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EU makes biggest ever cocaine haul

February 24, 2021

"Never before has so much cocaine been intercepted at once," said Dutch police, speaking about the mega-shipment worth billions of euros.

Packets of cocaine
EU authorities said this bust far exceeds past drugs hauls they have madeImage: Orlando Barra/Agencia EFE/imago images

Investigators uncovered a total of 23 metric tons (25 US tons) of cocaine with a street value of billions of euros in a cross-European drugs bust, German customs said Wednesday.

The cocaine was uncovered in Germany and Belgium.

The mega shipments together are an "absolute record," Dutch police said in a statement. "Never before has so much cocaine been intercepted at once," they added.

How did authorities uncover the cocaine shipment?

A company based in the Netherlands gave German authorities a tip-off. This led to them finding 16 metric tons of cocaine at the port of Hamburg on February 12.

The cocaine was hidden inside containers from Paraguay.

packets of cocaine
The street value of the drug ist estimated to be worth between €1.5 billion and €3.5 billion ($1.8 billion and $4.3 billion) for the 16 tonnes found in HamburgImage: Amin Chaar/GlobalImagens/imago images

Customs officers at the port took a closer look at the Paraguayan containers after noticing "clear irregularities" with its contents — tin cans that were meant to be filled with putty.

The customs officials ordered for the containers to be unloaded. They found that "beyond a layer of genuine goods packed just behind the container door, numerous tin cans were in fact filled with other goods."

In all, some 16 tons of cocaine was eventually found in more than 1,700 tin cans. Each contained eight cocaine packages weighing more than 9 kilograms (20 pounds) each.

Joint investigations into the stash led authorities to find another 7.2 metric tons of cocaine at the port of Antwerp in Belgium, German customs said.

Antwerp is Europe's second largest port.

The stash in Belgium was hidden in a container full of wooden blocks, investigators said.

The drugs were all bound for "the same destination in the Netherlands," Dutch police said.

Trafficking cocaine

Has anyone been arrested?

The 28-year-old owner of an import company in the major port city of Rotterdam was arrested early Wednesday in the Netherlands over the illicit cargo.

The arrest was made as Dutch police searched two premises  — one in Rotterdam and another in the nearby village of Vlaardingen.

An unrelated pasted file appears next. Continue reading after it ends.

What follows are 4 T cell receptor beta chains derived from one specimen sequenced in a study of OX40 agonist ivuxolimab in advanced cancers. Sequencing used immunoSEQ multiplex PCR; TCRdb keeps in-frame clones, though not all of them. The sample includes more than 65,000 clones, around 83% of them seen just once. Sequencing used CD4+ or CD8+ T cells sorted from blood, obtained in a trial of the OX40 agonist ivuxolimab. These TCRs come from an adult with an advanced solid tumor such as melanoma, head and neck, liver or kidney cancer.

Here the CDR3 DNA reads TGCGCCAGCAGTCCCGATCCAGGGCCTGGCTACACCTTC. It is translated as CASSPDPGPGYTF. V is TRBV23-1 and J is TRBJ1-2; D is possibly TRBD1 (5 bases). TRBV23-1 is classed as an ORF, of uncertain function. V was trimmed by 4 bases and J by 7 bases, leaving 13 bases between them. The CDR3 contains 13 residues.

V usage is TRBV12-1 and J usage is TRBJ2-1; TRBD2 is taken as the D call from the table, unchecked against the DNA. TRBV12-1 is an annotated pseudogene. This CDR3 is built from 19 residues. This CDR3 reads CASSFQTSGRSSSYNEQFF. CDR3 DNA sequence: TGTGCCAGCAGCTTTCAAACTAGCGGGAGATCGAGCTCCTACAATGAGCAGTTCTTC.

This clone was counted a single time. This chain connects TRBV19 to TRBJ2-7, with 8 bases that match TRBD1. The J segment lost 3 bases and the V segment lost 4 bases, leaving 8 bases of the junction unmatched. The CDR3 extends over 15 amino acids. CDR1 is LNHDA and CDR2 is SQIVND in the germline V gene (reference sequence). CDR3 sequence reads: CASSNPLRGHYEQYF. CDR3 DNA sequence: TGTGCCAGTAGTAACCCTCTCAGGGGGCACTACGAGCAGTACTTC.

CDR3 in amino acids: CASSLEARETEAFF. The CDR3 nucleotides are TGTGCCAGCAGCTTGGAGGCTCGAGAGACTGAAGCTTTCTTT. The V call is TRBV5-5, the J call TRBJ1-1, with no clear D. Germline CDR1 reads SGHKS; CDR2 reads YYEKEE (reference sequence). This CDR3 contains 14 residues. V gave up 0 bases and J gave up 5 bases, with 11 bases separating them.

"It's now important for the Dutch investigators to find out if he's really responsible for this large cocaine operation or if he's more like a man hiding a larger criminal network," Benedikt Strunz, a drugs trade and organized crime expert with the German public broadcaster NDR, told DW.

The cocaine's street value

"We are estimating a street sales value of between €1.5 billion and €3.5 billion ($1.8 billion and $4.3 billion) for the 16 tons," Hamburg customs office chief Rene Matschke told news agency AFP, speaking on the amount found at the German port.

The higher value would apply if the drug was sold "cut" or diluted with other substances.

Dutch prosecutors estimated the wholesale value of the combined shipments at some €600 million ($730 million).

Tramadol – the poor man's cocaine

How often do authorities find such shipments?

In all, 102 metric tons of cocaine headed for the European continent were intercepted last year by an international law enforcement project co-implemented by the UN.

The majority of the shipments arrived at Antwerp. Last year, a total of 65.5 metric tons were seized there in 2020 —this is an all-time record for the port.

The drugs come from Latin America — mostly from Colombia, Brazil and Ecuador.

Europe is facing a 'cocaine wave,' says expert

Strunz put Wednesday's drugs haul into context for DW: "We are facing an enormous cocaine wave floating all over Europe. And this is causing enormous problems" both in terms of addiction and crime.

"The criminal networks are not focusing so much on one nation. They don't really care in Europe about national borders," Strunz said.

"Security experts say this huge cocaine seizure here in the port of Hamburg has to be a wake-up call for European politicians," he added.

What's next for European law enforcement?

"We are probably only seeing the tip of the iceberg," Germany's Green Party lawmaker Irene Mihalic said on the latest bust.

Further investigations are set to be carried out on behalf of the Hamburg public prosecutor and in close coordination with Dutch authorities.

kmm/aw (AFP, dpa)